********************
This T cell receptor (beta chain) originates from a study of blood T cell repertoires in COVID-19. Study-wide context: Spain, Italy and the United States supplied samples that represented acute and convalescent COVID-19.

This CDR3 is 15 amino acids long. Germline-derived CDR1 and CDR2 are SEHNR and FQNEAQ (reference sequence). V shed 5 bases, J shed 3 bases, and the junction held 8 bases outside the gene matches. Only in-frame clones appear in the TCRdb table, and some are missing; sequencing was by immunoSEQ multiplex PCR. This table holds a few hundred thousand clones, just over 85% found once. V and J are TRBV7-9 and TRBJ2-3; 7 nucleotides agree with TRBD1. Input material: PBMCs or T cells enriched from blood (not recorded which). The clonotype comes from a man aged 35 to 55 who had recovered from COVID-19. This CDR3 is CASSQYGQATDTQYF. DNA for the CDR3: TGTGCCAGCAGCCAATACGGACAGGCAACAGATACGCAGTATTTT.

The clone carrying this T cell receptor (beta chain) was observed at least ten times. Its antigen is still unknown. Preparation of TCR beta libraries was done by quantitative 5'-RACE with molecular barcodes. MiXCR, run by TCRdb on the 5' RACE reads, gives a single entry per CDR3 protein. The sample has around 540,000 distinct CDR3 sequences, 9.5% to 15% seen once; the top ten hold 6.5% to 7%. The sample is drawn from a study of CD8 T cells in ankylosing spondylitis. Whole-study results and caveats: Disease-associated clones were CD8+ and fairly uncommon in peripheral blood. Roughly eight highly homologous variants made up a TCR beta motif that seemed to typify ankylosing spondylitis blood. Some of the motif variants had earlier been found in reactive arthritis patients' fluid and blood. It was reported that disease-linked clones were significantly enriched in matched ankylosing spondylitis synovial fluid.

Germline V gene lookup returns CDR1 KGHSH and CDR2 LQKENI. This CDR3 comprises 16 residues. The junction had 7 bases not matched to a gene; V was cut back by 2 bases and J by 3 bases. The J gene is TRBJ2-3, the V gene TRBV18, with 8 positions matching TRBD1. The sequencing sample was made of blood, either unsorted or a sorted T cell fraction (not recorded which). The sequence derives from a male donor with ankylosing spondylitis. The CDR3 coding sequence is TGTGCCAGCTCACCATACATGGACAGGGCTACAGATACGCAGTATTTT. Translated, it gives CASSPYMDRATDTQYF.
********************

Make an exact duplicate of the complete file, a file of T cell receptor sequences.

This T cell receptor (beta chain) originates from a study of blood T cell repertoires in COVID-19. Study-wide context: Spain, Italy and the United States supplied samples that represented acute and convalescent COVID-19.

This CDR3 is 15 amino acids long. Germline-derived CDR1 and CDR2 are SEHNR and FQNEAQ (reference sequence). V shed 5 bases, J shed 3 bases, and the junction held 8 bases outside the gene matches. Only in-frame clones appear in the TCRdb table, and some are missing; sequencing was by immunoSEQ multiplex PCR. This table holds a few hundred thousand clones, just over 85% found once. V and J are TRBV7-9 and TRBJ2-3; 7 nucleotides agree with TRBD1. Input material: PBMCs or T cells enriched from blood (not recorded which). The clonotype comes from a man aged 35 to 55 who had recovered from COVID-19. This CDR3 is CASSQYGQATDTQYF. DNA for the CDR3: TGTGCCAGCAGCCAATACGGACAGGCAACAGATACGCAGTATTTT.

The clone carrying this T cell receptor (beta chain) was observed at least ten times. Its antigen is still unknown. Preparation of TCR beta libraries was done by quantitative 5'-RACE with molecular barcodes. MiXCR, run by TCRdb on the 5' RACE reads, gives a single entry per CDR3 protein. The sample has around 540,000 distinct CDR3 sequences, 9.5% to 15% seen once; the top ten hold 6.5% to 7%. The sample is drawn from a study of CD8 T cells in ankylosing spondylitis. Whole-study results and caveats: Disease-associated clones were CD8+ and fairly uncommon in peripheral blood. Roughly eight highly homologous variants made up a TCR beta motif that seemed to typify ankylosing spondylitis blood. Some of the motif variants had earlier been found in reactive arthritis patients' fluid and blood. It was reported that disease-linked clones were significantly enriched in matched ankylosing spondylitis synovial fluid.

Germline V gene lookup returns CDR1 KGHSH and CDR2 LQKENI. This CDR3 comprises 16 residues. The junction had 7 bases not matched to a gene; V was cut back by 2 bases and J by 3 bases. The J gene is TRBJ2-3, the V gene TRBV18, with 8 positions matching TRBD1. The sequencing sample was made of blood, either unsorted or a sorted T cell fraction (not recorded which). The sequence derives from a male donor with ankylosing spondylitis. The CDR3 coding sequence is TGTGCCAGCTCACCATACATGGACAGGGCTACAGATACGCAGTATTTT. Translated, it gives CASSPYMDRATDTQYF.